In January 2009, just before Gary Samore left his position as Vice-President for Studies at the Council on Foreign Relations, he summed up his rather cynical view of how Iran would conduct negotiations.
"The logical position the Iranians are bound to take," he wrote in a post on the Council's website, "is: 'We're happy to talk forever, as long as we can keep building centrifuges.'"
A few days later, Samore was named President Barack Obama's top adviser on nuclear proliferation, making him one of the most influential figures in the administration with regards to diplomacy toward Iran.
The strategy he attributed to Tehran of using negotiations to "play for time" while advancing to the goal of enough enriched uranium for nuclear weapons has been clearly expressed in recent statements by Obama and other senior administration officials in anticipation of new nuclear talks with Tehran.
For Obama's advisers, assuming Iran was simply "playing for time" justifies a heavy reliance on "coercive diplomacy," which combines a boycott of the country's crude oil exports and hints that an Iranian failure to come to agreement would open the way for an Israeli attack on Iran's nuclear sites. But that conventional wisdom, which the Obama administration inherited from the Bush administration, ignores the accumulated evidence that Iran's diplomacy strategy is to accumulate centrifuges, not in order to support a weapons program, but rather to negotiate a larger bargain with the United States.
That strategy, gleaned from sources in direct contact with Iranian national security officials and from Iran's actual diplomatic record, can be summed up in three principles:
- Iran should negotiate with the United States only when it has achieved sufficient negotiating leverage to achieve substantial concessions.
- The objective of negotiations with the United States is to end US policies of overt hostility to the Islamic Republic and have them accept Iran's legitimate role in the regional politics of the Middle East.
- Iran's primary negotiating chip in any talks is a stockpile of enriched uranium.
Contrary to the convenient argument that Supreme Leader Ayatollah Ali Khamenei resists agreement with the United States, he and leading officials on the Supreme National Security Council have long viewed negotiations with the United States as the only way that the Iran can achieve full security and emerge as a full-fledged regional power.
But Khamenei has very decided views about the timing of such negotiations. The proposal by then President Mohammed Khatemi to engage the United States in a political dialogue in January 1998 was sharply criticized by Khamenei. However, Khamenei's argument was not that negotiations with the United States were unacceptable in principle, but rather that Iran was not yet in a strong enough bargaining position to achieve a favorable outcome.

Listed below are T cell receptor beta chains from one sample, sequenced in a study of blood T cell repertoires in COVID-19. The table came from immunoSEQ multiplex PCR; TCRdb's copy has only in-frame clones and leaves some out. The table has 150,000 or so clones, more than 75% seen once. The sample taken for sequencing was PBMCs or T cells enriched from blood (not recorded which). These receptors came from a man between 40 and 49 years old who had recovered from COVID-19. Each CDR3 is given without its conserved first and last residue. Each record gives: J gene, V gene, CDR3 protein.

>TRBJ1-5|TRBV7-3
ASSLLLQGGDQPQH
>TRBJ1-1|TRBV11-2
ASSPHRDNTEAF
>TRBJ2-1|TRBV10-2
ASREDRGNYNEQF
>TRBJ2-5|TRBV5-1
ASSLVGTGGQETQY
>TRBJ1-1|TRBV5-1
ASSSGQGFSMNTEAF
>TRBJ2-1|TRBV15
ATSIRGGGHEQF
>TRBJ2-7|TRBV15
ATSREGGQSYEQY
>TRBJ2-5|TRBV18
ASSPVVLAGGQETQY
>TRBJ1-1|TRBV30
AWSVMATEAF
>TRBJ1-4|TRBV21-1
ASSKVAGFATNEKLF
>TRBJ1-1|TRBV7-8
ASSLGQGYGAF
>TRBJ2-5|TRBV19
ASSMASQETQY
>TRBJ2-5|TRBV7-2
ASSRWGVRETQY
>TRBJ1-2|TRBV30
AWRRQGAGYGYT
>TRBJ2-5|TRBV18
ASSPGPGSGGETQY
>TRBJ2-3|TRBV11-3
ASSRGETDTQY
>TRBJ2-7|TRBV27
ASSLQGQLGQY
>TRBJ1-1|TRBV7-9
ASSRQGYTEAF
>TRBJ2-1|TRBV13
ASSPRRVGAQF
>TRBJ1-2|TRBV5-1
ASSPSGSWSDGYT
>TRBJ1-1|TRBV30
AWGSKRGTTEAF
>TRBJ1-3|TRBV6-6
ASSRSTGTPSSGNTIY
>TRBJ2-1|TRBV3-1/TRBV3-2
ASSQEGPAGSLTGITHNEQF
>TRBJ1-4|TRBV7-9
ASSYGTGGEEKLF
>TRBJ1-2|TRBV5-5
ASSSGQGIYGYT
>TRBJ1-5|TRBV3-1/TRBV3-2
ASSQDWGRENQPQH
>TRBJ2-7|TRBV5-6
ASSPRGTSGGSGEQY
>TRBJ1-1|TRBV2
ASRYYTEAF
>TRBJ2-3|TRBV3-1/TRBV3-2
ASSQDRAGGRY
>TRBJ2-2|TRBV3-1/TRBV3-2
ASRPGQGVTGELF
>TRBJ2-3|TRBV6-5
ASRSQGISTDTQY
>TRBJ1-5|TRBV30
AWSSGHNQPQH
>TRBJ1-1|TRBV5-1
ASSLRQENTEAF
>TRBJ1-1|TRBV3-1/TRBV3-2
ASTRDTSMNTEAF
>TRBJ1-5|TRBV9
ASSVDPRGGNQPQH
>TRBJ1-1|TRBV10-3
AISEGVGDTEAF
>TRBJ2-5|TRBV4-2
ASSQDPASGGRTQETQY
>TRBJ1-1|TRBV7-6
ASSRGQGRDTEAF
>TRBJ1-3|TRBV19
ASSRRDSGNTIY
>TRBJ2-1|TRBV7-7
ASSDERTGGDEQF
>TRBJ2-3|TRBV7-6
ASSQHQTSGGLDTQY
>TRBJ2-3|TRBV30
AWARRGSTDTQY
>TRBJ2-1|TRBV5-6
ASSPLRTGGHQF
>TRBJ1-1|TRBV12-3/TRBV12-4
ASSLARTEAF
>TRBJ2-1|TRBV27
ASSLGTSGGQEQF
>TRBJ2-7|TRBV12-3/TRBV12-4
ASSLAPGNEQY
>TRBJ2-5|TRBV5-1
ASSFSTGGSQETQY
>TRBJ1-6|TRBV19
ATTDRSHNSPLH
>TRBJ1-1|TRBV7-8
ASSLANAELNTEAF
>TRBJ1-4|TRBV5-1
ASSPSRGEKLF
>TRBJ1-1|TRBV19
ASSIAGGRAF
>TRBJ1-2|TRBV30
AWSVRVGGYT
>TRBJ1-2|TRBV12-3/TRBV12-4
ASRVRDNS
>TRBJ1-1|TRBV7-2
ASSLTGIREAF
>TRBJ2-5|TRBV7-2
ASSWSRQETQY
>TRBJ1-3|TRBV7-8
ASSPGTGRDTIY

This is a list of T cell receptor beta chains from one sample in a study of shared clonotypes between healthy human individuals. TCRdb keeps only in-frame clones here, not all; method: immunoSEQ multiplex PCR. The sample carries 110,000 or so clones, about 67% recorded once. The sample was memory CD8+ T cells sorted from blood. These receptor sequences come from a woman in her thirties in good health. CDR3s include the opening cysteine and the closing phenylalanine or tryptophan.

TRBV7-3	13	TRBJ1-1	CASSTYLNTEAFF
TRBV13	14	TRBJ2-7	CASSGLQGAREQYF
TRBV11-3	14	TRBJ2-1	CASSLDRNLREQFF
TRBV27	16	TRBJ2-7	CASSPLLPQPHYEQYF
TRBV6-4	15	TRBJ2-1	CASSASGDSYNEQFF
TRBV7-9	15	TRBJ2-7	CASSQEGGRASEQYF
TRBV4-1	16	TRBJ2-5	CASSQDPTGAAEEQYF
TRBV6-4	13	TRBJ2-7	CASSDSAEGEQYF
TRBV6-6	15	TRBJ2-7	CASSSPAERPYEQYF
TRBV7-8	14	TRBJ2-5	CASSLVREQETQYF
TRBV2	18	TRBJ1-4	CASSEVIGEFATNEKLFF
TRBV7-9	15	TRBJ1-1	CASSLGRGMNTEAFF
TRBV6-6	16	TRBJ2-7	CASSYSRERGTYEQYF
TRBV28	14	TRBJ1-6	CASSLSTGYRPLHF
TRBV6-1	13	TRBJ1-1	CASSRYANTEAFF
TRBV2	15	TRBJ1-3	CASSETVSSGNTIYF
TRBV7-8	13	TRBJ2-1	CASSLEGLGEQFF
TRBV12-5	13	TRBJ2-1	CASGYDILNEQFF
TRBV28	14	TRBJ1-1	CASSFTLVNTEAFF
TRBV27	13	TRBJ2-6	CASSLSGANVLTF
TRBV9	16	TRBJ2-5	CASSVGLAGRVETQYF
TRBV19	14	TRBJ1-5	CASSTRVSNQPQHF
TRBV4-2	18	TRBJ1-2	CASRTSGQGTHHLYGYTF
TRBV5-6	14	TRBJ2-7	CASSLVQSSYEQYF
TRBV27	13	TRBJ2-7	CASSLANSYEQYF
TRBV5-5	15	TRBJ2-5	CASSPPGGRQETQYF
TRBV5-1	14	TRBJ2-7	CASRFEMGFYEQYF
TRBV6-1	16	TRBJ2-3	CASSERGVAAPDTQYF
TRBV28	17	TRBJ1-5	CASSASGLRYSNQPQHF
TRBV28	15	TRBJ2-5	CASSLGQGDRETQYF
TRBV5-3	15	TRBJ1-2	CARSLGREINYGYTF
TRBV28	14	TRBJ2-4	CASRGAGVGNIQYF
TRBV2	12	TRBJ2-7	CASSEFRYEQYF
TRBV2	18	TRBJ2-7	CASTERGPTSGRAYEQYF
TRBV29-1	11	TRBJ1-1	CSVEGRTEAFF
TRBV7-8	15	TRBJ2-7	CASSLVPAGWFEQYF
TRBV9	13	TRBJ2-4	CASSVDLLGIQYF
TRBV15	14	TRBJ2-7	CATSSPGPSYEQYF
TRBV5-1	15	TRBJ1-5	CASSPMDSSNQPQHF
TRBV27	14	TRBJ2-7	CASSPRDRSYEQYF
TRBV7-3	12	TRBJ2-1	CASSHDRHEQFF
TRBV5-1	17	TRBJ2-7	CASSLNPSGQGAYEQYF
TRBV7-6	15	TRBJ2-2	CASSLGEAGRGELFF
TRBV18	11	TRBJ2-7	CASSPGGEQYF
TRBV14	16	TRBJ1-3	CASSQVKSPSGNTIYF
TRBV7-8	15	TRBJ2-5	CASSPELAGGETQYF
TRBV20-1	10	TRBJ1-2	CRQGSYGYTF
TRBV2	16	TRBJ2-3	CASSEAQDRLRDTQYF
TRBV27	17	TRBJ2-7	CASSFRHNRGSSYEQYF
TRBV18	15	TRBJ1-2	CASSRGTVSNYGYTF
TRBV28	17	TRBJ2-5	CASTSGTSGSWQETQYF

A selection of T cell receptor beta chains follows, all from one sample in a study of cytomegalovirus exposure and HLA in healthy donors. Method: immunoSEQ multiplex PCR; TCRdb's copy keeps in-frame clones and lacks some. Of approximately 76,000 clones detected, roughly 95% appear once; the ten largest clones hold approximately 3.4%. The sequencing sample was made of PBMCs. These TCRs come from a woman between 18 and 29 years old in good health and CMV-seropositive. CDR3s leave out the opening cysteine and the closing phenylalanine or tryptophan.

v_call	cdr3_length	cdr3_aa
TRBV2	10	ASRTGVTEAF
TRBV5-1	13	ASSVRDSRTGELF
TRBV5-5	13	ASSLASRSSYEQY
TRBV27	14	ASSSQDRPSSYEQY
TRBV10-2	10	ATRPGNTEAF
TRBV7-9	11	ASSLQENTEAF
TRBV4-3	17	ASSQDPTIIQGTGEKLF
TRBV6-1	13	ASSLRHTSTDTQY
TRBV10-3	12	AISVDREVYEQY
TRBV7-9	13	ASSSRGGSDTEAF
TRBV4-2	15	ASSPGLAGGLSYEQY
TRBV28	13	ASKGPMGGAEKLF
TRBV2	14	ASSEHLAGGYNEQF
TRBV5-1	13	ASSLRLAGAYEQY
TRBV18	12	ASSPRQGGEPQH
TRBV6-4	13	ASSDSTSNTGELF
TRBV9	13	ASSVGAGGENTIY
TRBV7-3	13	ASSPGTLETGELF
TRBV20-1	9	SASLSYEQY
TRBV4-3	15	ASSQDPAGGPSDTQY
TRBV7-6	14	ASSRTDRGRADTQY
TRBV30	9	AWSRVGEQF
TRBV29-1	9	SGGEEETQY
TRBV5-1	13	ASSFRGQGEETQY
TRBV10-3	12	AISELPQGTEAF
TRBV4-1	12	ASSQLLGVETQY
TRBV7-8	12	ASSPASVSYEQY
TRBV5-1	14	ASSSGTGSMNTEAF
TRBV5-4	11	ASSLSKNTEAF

Soon after George W Bush demonized Iran as part of the "Axis of Evil" in late 2001 and early 2002, Khamenei again denounced the idea of negotiations with the United States under those conditions as useless. But a series of seismic changes over the next year altered the Supreme Leader's strategic assessment.
Increased bargaining power
The first such change was the US overthrow of Saddam Hussein. In the short run, US military presence on Iran's border posed the threat of a possible US invasion of Iran. But if Iran had only been afraid of such an invasion, it would certainly have mobilised public opinion to prepare to defend the country.
Instead Khamenei prepared for a complex diplomatic engagement with the United States on the assumption that Iran now had new diplomatic leverage. The proposal Iran made to the Bush administration in May 2003 clearly assumed that the United States would be unable to gain control over Iraq without Iran's help. It offered "Iranian influence for activity supporting political stabilisation and the establishment of democratic institutions and a nonreligious government."
The Iranian national security elite believed two other developments in 2002 and early 2003 gave Iran bargaining chips it could use in negotiations with Washington. One was the Bush administration's need for Iran's cooperation in interrogating al-Qaeda leaders who had been detained in Iran after fleeing from Afghanistan. But the biggest source of leverage, the Iranians believed, was the Bush administration's dramatically increased concern about Iran's ability to enrich uranium, which had taken US intelligence by surprise. After the first IAEA visit to the uranium facility at Natanz in February 2003, Secretary of State Colin Powell expressed alarm, saying Natanz showed that "Iran is much further along, with a far more robust nuclear weapons development program than anyone said it had."
The convergence of those three new developments convinced Khamenei that the moment had come to engage the United States diplomatically. Khamenei approved a secret proposal to the Bush administration in April 2003 for negotiations on the full range of issues dividing the two countries.
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